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1861, just after finishing a view of Naples and Messina. Among the panoramas exhibited may be mentioned the ‘Battle of Waterloo,’ ‘Cabool,’ ‘Baden,’ ‘The Embarkation of the Queen at Treport,’ ‘Athens,’ ‘Constantinople,’ ‘Grand Cairo,’ ‘Ruins of Pompeii,’ ‘The Polar Regions,’ ‘The Battle of the Alma,’ ‘Siege of Sebastopol,’ ‘Venice,’ ‘Rome,’ ‘Rio Janeiro,’ &c.

[Redgrave's Dictionary of Artists (1878); MS. notes in British Museum.]

L. F.

BURFORD, THOMAS (fl. 1740–1765), mezzotint engraver, was born about 1710, and is said to have died in London in 1770. His prints, however, range from 1741 to 1765. He was a member of the Incorporated Society of Artists, and scraped some plates of landscapes and hunting, but was best known as an engraver of portraits. Mr. John Chaloner Smith, in his ‘Catalogue of British Mezzotinto Portraits,’ describes twenty plates by him, in addition to a set of twelve three-quarter length portraits of ladies in ovals representing the months, published in 1745; and a female figure, with the title of ‘Plenty,’ published in 1749. Among the portraits we have William, duke of Cumberland, after Murray; Frederick V of Denmark, George II, Charles Emmanuel of Sardinia, William Warburton, and Edward, duke of York.

[Redgrave's Dictionary of Artists (1878).]

L. F.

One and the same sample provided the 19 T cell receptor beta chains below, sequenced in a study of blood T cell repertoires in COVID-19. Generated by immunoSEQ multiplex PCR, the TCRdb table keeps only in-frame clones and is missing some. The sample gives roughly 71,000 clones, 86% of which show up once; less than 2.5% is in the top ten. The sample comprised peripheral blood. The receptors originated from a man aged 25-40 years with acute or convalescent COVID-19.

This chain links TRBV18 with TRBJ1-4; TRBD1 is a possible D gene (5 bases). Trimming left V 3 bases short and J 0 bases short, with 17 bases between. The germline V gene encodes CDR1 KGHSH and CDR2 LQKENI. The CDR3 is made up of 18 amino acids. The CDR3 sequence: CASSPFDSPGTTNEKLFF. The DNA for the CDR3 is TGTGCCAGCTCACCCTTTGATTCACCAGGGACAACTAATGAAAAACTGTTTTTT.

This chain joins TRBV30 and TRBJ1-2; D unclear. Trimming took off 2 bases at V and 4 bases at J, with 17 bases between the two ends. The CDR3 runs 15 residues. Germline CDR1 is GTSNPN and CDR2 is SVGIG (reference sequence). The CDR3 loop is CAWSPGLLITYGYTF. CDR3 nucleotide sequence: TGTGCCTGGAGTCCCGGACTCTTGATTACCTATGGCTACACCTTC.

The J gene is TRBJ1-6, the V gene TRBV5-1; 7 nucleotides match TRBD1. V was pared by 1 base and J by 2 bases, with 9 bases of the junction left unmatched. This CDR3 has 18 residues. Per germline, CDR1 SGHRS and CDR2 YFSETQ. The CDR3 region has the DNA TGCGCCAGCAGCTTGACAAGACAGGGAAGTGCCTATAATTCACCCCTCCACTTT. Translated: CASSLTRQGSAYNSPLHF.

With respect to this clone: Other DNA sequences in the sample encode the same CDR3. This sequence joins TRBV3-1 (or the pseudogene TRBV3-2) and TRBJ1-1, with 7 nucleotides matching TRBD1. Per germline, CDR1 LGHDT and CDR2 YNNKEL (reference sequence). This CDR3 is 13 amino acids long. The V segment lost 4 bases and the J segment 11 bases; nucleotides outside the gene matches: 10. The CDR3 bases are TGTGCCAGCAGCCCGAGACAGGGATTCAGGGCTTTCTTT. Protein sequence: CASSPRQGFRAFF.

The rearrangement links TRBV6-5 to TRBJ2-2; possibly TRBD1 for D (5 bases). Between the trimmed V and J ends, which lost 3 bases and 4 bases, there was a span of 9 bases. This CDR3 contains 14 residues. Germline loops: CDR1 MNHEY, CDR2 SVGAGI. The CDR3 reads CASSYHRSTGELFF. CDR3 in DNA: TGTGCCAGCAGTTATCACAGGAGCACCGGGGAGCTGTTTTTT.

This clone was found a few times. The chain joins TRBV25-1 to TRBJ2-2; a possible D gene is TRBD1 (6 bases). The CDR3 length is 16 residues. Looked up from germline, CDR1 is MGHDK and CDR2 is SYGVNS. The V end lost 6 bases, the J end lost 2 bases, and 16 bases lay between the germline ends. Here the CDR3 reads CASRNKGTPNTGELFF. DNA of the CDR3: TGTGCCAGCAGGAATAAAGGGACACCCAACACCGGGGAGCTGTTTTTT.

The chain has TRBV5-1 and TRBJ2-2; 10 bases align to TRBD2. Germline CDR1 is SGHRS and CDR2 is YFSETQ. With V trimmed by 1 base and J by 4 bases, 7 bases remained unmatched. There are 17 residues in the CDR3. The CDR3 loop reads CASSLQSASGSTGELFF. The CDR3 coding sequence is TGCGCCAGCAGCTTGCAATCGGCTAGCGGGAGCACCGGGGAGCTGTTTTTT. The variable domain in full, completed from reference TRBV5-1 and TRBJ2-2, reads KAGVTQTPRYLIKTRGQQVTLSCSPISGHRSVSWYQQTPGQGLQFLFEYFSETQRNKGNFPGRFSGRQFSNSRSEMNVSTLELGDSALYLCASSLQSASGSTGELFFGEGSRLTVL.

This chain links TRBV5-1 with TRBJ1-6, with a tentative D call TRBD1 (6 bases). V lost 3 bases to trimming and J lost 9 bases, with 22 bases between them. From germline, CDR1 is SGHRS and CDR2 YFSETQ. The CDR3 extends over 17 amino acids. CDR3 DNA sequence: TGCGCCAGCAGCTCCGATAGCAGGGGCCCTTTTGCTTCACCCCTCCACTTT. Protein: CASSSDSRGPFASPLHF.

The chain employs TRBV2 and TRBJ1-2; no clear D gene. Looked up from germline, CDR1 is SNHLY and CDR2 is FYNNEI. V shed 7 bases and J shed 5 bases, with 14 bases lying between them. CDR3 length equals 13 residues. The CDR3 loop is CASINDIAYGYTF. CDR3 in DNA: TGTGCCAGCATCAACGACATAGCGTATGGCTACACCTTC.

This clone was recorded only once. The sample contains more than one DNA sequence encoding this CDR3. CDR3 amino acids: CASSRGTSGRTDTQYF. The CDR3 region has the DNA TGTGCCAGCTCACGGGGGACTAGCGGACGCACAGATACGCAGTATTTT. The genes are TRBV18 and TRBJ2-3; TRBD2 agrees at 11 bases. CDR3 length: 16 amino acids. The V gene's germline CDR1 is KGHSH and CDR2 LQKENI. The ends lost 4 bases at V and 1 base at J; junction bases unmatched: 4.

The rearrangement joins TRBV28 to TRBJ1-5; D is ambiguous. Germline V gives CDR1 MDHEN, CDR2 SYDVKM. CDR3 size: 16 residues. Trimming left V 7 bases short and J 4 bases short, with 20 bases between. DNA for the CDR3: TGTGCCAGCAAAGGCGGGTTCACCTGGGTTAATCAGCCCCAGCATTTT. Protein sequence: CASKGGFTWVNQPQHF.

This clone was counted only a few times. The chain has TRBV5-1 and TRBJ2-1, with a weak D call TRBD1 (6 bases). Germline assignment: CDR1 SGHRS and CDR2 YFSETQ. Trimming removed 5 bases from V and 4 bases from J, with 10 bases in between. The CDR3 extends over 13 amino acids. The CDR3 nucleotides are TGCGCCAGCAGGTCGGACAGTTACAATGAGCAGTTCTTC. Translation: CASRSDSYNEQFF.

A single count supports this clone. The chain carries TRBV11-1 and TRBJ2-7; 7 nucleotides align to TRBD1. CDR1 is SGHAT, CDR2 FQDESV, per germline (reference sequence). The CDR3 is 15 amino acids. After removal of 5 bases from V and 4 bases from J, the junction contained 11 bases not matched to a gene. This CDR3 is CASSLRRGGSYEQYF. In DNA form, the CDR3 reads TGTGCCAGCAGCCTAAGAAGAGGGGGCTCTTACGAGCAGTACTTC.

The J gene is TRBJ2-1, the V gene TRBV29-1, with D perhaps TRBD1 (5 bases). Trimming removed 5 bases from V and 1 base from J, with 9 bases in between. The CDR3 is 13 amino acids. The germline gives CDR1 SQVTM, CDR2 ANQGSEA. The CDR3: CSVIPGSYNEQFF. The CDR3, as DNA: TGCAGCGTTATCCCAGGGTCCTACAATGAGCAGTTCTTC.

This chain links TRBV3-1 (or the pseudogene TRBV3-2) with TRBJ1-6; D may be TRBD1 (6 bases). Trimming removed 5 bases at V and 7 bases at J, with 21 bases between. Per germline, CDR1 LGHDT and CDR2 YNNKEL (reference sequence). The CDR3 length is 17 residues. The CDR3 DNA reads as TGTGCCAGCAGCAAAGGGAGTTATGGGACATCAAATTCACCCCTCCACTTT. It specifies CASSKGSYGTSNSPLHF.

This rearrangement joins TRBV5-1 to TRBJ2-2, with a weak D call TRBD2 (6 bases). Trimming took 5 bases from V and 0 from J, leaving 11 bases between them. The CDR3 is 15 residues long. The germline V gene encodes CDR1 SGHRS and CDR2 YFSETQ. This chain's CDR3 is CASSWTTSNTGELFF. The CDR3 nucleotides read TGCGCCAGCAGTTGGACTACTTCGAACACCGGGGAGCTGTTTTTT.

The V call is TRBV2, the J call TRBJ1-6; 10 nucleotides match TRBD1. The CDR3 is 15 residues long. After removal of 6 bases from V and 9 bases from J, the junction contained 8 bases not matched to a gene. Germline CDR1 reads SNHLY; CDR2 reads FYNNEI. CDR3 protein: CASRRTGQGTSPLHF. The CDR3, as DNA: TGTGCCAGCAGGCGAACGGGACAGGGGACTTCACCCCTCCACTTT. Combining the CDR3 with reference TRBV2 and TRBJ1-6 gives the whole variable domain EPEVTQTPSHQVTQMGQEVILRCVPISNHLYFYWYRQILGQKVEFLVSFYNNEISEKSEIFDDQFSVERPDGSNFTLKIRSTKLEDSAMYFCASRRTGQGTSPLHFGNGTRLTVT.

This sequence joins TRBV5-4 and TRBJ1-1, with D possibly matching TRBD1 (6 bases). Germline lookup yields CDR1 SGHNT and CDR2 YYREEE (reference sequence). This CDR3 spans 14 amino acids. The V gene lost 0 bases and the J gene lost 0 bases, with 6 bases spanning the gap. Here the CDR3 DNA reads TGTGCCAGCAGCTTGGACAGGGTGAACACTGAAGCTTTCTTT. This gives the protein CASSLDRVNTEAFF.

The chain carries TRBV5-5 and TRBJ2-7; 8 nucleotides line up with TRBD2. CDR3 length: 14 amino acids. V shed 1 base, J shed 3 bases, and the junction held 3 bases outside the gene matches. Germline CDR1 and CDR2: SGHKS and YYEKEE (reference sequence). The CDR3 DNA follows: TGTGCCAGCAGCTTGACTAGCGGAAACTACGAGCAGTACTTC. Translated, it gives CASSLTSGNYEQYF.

BURGES or BURGESS, CORNELIUS, D.D. (1589?–1665), ejected minister, descended from the Burgesses of Batcombe, Somerset, was probably born in 1589. In 1611 he was entered at Oxford, but at what college is unknown. He was transferred to Wadham College, and graduated B.A. on 5 July 1615, and thence migrated to Lincoln College, of which he was a member when he graduated M.A. on 20 April 1618. He must have taken orders before graduation, if it be true that on 21 Dec. 1613 he obtained the vicarage of Watford, Hertfordshire, on the presentation of Sir Charles Morison. On 16 Jan. 1626 he was allowed to hold, along with Watford, the rectory of St. Magnus, London Bridge. This latter he resigned in 1641, his successor being admitted on 20 July. Soon after the accession of Charles I he was made one of the king's chaplains in ordinary, and on 16 June 1627 he was made B.D. and D.D. by his university (he was admitted ad eund. at Cambridge in 1647). At his exercises on the occasion John Prideaux, regius professor of divinity, told him he was well enough as a preacher, but no good disputant. It turns out, however, that this often-repeated quip simply means that Burges was not well practised in the technic of logomachy; instead of saying negatur major, he outraged all propriety by saying negatur id. Wood represents him as being at this time a zealous son of the church, and as only taking to schismatical courses through the disappointment of his eagerness for preferment. That the churchmanship of Burges rested upon the basis of a Calvinistic theology is well shown in his ‘Baptismal Regeneration of Elect Infants,’ published at Oxford in 1629 [see Bedford, Thomas, (fl. 1650)]. A Latin sermon, preached in 1635 to the London clergy at St. Alphage's, London Wall, brought him before the high commission court. In this discourse he had blamed the connivance of bishops at the growth of Arminianism and popery. The proceeding caused him trouble and expense, and deepened his hostility to the party of Laud. He was accused of being ‘a vexer of two parishes with continual suits of law.’ This may mean that he resisted the demands of visitation articles in reference to ceremonial observance. An Oxford pamphlet of 1648 is Wood's authority for saying that he was ‘looked upon by the high commission as one guilty of adultery.’ It is plain that there was no evidence to substantiate the charge. The prestige of Burges steadily increased. In September 1640 he conveyed to the king at York the petition of the London clergy against the ‘etcetera oath,’ and succeeded in getting it dispensed with. Clarendon goes so far as to say that the influence of Burges and Stephen Marshall was greater with both houses of parliament than that of Laud had ever been with the court, a statement which, as Calamy observes, ‘carries a pretty strong figure in it.’ To link Burges and Marshall together, as though their views and policy were identical, is an error. Wood also puts Burges and Marshall at the head of those who preached in 1640, ‘that for the cause of religion it was lawful for the subjects to take up arms against their lawful sovereign.’ Wood does not seem to have seen the ‘Vindication of the Ministers of the Gospel in and about London,’ drawn up by Burges in January 1649, and subscribed by fifty-six other ministers who followed his lead. This very able paper is of the first importance for the true understanding of the attitude of loyal men on the puritan side throughout this crisis (Calamy, Abridgement, 61). Burges came to the front rank of leaders on the ecclesiastical question in 1641, in connection with the effort made by the House of Lords for an accommodation of ecclesiastical differences. On 12 March the lords' ‘committee for innovations’ called in the assistance of a body of divines to take part in a